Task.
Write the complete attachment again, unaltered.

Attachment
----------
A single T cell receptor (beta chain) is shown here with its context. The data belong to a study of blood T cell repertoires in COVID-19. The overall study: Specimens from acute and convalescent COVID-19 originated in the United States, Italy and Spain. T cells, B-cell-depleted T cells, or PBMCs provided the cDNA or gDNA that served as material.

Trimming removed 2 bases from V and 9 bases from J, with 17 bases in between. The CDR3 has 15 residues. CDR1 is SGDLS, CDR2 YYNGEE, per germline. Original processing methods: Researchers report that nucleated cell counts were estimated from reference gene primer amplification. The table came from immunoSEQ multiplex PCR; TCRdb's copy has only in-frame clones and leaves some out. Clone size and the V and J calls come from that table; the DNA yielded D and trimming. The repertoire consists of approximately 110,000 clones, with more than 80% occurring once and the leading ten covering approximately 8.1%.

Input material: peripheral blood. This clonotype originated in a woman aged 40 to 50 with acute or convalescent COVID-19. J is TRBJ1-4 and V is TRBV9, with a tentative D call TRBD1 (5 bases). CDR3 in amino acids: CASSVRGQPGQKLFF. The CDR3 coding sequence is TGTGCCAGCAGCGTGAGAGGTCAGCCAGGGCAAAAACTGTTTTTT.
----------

A single T cell receptor (beta chain) is shown here with its context. The data belong to a study of blood T cell repertoires in COVID-19. The overall study: Specimens from acute and convalescent COVID-19 originated in the United States, Italy and Spain. T cells, B-cell-depleted T cells, or PBMCs provided the cDNA or gDNA that served as material.

Trimming removed 2 bases from V and 9 bases from J, with 17 bases in between. The CDR3 has 15 residues. CDR1 is SGDLS, CDR2 YYNGEE, per germline. Original processing methods: Researchers report that nucleated cell counts were estimated from reference gene primer amplification. The table came from immunoSEQ multiplex PCR; TCRdb's copy has only in-frame clones and leaves some out. Clone size and the V and J calls come from that table; the DNA yielded D and trimming. The repertoire consists of approximately 110,000 clones, with more than 80% occurring once and the leading ten covering approximately 8.1%.

Input material: peripheral blood. This clonotype originated in a woman aged 40 to 50 with acute or convalescent COVID-19. J is TRBJ1-4 and V is TRBV9, with a tentative D call TRBD1 (5 bases). CDR3 in amino acids: CASSVRGQPGQKLFF. The CDR3 coding sequence is TGTGCCAGCAGCGTGAGAGGTCAGCCAGGGCAAAAACTGTTTTTT.